Opinion: I’ve worked at the VW plant for more than a decade. Here’s why we need a union

Staff file photo by Olivia Ross / UAW President Shawn Fain speaks outside the Chattanooga Volkswagen plant as union supporters and VW employees accuse the company of union-busting tactics.
Staff file photo by Olivia Ross / UAW President Shawn Fain speaks outside the Chattanooga Volkswagen plant as union supporters and VW employees accuse the company of union-busting tactics.

Note: This commentary was updated on Feb. 23 to delete a reference that VW had "engaged" with the National Right to Work Foundation.

"I'm hangin in here like a hair in a biscuit."

That's what I tell people when they ask me how I've stuck it out at Volkswagen. When Volkswagen announced they were opening a new facility in Chattanooga back in 2008, I, along with over 20,000 others, submitted my application. I count myself fortunate to have been part of the original 2,000 employees Volkswagen hired (my clock number is 1,633).

Now, there are fewer than 400 of the original 2,000 of us left working in the plant. Their absence speaks volumes.

While VW has brought jobs to Chattanooga, working conditions and lack of employee input is prohibitive of sustainability for VW workers. From lack of time off, to unstable healthcare, there's a lot of room for improvement at VW.

Having a good wage is important, but workers also need to be able to enjoy the fruits of our labor. Having sufficient Personal Time Off is a consistent issue for VW workers. We do not have sick days, so when sickness or tragedy strikes, we use up the time we should have spent with our families, or end up working on the line while we're sick. Healthcare is another major issue. Right now, VW has total control over our health coverage, and frequent changes leave workers with unexpectedly high costs. This has caused some workers to forego important medications.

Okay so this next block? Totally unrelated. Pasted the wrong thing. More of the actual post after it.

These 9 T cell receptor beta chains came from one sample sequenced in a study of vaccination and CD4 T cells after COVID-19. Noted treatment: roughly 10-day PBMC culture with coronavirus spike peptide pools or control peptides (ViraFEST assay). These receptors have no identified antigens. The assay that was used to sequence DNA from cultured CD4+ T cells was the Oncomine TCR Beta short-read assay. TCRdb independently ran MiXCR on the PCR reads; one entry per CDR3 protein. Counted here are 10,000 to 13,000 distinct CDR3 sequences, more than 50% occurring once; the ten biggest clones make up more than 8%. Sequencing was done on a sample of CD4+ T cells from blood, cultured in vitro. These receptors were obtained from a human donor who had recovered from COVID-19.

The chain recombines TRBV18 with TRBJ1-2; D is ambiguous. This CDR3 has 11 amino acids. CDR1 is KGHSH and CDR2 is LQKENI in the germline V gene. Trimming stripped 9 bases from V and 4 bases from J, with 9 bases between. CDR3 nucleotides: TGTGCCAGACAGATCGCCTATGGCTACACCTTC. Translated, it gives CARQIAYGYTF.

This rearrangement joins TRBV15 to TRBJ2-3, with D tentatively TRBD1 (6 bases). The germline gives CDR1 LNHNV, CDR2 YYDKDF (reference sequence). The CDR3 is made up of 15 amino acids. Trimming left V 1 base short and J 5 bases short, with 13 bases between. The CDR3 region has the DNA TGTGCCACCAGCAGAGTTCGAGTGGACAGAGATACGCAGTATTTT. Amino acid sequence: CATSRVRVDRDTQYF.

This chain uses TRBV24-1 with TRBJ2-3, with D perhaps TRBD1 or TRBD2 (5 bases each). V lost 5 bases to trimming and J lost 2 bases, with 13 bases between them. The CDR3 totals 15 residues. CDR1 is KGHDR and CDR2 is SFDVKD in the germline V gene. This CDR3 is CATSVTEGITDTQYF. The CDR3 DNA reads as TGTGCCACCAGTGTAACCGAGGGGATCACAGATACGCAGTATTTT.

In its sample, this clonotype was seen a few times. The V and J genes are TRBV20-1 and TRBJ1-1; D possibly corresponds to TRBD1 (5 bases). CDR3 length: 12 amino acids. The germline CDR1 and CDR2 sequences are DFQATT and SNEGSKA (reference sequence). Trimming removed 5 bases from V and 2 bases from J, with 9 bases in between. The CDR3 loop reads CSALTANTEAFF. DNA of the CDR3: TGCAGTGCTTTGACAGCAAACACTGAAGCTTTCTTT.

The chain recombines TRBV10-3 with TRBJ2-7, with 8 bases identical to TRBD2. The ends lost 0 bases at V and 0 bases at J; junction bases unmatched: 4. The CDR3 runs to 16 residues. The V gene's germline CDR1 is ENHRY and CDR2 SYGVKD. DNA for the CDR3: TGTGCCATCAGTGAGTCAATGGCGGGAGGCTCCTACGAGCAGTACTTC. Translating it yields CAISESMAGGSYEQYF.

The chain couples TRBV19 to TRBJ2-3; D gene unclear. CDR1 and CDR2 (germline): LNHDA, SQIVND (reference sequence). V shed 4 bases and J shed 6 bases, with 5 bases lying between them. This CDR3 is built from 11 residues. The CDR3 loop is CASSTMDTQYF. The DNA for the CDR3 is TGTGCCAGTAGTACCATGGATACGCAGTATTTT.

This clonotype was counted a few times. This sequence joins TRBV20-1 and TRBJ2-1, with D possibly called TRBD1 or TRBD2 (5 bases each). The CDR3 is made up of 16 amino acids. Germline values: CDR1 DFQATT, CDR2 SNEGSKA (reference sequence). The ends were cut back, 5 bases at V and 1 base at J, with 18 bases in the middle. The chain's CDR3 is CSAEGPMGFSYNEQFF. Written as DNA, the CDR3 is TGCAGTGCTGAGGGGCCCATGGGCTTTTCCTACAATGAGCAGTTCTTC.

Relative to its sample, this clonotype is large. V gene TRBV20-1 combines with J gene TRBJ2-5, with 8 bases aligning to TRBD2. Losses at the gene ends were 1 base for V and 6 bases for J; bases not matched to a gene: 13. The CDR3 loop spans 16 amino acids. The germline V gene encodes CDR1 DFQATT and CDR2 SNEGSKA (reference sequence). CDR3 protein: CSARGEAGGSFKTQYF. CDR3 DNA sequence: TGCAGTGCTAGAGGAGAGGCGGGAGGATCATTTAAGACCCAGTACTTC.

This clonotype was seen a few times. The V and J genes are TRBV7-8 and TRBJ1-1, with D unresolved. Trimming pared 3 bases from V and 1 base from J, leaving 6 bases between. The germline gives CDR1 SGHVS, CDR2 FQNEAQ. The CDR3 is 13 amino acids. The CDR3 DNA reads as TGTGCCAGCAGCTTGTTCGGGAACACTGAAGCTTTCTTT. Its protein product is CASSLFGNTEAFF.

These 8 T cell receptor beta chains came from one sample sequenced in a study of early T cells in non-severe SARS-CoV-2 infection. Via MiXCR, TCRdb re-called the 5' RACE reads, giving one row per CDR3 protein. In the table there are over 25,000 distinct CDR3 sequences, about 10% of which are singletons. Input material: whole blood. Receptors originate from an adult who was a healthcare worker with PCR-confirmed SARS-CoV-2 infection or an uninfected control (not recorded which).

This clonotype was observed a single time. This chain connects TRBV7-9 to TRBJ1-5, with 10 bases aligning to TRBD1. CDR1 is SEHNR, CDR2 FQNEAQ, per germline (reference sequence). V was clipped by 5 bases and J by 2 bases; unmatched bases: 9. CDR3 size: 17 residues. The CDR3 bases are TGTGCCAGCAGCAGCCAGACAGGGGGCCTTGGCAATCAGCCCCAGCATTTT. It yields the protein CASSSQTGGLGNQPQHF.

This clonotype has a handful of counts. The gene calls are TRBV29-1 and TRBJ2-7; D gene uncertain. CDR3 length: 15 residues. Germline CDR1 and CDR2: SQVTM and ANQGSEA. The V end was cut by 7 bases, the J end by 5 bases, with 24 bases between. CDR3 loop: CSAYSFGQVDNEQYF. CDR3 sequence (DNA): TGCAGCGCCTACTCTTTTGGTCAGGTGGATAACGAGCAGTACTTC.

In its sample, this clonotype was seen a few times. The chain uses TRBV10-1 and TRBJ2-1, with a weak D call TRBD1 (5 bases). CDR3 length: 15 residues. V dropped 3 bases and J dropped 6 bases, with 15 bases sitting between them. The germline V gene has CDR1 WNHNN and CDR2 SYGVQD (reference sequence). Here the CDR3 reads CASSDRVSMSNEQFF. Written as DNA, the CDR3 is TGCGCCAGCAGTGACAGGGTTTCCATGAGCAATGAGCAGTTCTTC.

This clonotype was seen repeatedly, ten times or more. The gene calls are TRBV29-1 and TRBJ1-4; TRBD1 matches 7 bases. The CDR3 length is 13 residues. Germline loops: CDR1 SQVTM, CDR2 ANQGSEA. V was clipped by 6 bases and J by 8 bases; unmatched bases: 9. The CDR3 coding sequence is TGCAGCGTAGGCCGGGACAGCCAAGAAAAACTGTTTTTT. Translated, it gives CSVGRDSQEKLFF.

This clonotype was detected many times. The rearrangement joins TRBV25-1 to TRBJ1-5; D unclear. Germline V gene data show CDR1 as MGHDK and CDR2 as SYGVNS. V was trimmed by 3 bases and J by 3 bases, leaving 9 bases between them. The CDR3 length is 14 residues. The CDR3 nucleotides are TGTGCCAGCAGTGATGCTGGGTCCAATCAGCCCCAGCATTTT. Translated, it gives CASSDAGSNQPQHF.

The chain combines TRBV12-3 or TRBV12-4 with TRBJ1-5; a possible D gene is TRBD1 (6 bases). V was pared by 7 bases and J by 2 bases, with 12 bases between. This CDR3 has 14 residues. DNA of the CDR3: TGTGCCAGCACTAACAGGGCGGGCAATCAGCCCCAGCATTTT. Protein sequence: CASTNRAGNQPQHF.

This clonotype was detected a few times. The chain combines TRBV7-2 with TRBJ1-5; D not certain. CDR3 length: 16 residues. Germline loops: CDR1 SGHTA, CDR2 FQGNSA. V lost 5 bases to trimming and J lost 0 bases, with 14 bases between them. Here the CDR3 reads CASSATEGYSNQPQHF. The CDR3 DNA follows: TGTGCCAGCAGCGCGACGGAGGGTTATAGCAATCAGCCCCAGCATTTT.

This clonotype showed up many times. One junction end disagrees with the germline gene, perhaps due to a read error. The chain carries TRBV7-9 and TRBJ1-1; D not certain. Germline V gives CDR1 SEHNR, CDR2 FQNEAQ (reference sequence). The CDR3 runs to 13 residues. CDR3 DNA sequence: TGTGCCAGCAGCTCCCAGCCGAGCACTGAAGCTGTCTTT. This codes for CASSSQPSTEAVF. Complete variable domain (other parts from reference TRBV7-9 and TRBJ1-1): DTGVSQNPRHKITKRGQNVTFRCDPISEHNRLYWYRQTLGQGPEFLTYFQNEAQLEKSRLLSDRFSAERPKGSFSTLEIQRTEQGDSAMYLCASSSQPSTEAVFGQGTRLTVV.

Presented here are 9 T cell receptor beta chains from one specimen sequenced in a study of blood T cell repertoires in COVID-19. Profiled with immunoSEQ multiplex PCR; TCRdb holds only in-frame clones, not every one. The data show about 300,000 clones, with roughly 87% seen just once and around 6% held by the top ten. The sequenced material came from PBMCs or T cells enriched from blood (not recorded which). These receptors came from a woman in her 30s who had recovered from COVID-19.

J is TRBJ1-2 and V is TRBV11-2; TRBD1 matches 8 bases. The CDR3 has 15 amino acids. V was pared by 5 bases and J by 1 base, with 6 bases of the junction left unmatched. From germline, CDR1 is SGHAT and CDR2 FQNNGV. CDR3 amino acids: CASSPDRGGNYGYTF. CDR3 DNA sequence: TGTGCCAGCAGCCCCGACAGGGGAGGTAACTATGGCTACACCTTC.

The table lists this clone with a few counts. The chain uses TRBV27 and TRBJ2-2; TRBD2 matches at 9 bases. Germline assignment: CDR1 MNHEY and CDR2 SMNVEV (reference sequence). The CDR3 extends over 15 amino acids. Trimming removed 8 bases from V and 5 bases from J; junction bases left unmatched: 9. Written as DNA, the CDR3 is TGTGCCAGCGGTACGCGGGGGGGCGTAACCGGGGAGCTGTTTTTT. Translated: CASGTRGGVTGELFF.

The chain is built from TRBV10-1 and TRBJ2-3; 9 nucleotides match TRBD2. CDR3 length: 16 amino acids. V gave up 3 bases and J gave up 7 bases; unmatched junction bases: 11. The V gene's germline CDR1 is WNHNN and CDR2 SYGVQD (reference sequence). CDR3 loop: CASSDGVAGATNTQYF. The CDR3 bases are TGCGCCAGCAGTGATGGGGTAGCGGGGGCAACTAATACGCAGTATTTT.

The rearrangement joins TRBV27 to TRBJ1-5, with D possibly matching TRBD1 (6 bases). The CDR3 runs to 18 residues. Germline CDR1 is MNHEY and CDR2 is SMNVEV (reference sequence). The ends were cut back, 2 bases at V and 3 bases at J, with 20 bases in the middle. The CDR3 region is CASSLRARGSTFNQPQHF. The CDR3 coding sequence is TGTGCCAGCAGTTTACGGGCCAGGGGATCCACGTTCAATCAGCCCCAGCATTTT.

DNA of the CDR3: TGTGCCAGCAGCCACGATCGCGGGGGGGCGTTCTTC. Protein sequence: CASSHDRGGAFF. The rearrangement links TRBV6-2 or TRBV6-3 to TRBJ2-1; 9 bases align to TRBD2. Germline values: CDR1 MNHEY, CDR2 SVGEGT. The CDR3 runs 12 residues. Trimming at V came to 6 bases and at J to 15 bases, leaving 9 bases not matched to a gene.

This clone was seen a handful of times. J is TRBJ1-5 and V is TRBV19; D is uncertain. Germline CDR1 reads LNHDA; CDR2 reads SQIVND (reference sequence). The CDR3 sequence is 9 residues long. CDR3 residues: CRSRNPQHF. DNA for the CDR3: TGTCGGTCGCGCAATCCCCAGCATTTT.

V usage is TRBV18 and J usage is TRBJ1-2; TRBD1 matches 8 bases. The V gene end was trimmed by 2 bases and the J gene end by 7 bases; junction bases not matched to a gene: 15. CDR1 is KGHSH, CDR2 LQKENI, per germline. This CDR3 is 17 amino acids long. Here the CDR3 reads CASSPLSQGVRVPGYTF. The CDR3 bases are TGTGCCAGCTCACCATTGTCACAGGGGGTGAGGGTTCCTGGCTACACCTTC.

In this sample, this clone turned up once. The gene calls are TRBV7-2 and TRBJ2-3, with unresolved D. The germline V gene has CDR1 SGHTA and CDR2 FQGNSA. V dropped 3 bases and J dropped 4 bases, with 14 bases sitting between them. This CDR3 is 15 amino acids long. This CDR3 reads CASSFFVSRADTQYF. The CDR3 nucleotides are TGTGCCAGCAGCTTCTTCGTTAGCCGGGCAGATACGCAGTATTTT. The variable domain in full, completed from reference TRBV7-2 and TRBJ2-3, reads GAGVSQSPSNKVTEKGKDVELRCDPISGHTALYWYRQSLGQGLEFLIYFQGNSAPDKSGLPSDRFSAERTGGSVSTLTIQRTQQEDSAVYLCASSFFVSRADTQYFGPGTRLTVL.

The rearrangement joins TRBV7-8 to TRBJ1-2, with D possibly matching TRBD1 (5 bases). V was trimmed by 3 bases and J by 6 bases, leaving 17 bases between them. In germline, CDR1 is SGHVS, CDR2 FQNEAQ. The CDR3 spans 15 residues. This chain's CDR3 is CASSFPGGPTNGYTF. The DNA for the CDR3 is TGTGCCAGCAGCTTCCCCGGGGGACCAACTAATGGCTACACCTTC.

That's why I and a majority of my coworkers are forming our union. Volkswagen talks a lot about "continuous improvement," and in that spirit, we intend to improve our working conditions and turn Volkswagen jobs into Volkswagen careers.

This idea should not be strange to VW management. Every Volkswagen plant in the world has union representation except Chattanooga, TN. The company's charter states that they support human rights and labor relations across the globe. But when we talk about forming a union here in Tennessee, suddenly they talk about us VW workers as an "outside third party."

I have been a resident of the Greater Chattanooga metropolitan area for over 30 years. I have been an employee of Volkswagen since May 2011.

Outside, third-party special interest groups like the National Right to Work Foundation are pushing the anti-union agenda.

We're not outsiders. We live here in Chattanooga. We pay taxes here. We go to church here. We participate in community service, like the Wolftever Creek revitalization effort.

And yes, we work here. We are forming our Union to bargain for changes for the betterment of everyone. First things first, we need to form our Union, bargain our contract, and create a better life for Chattanooga Volkswagen workers.

Troy D. Hunt is the Financial Secretary of UAW Local 42.

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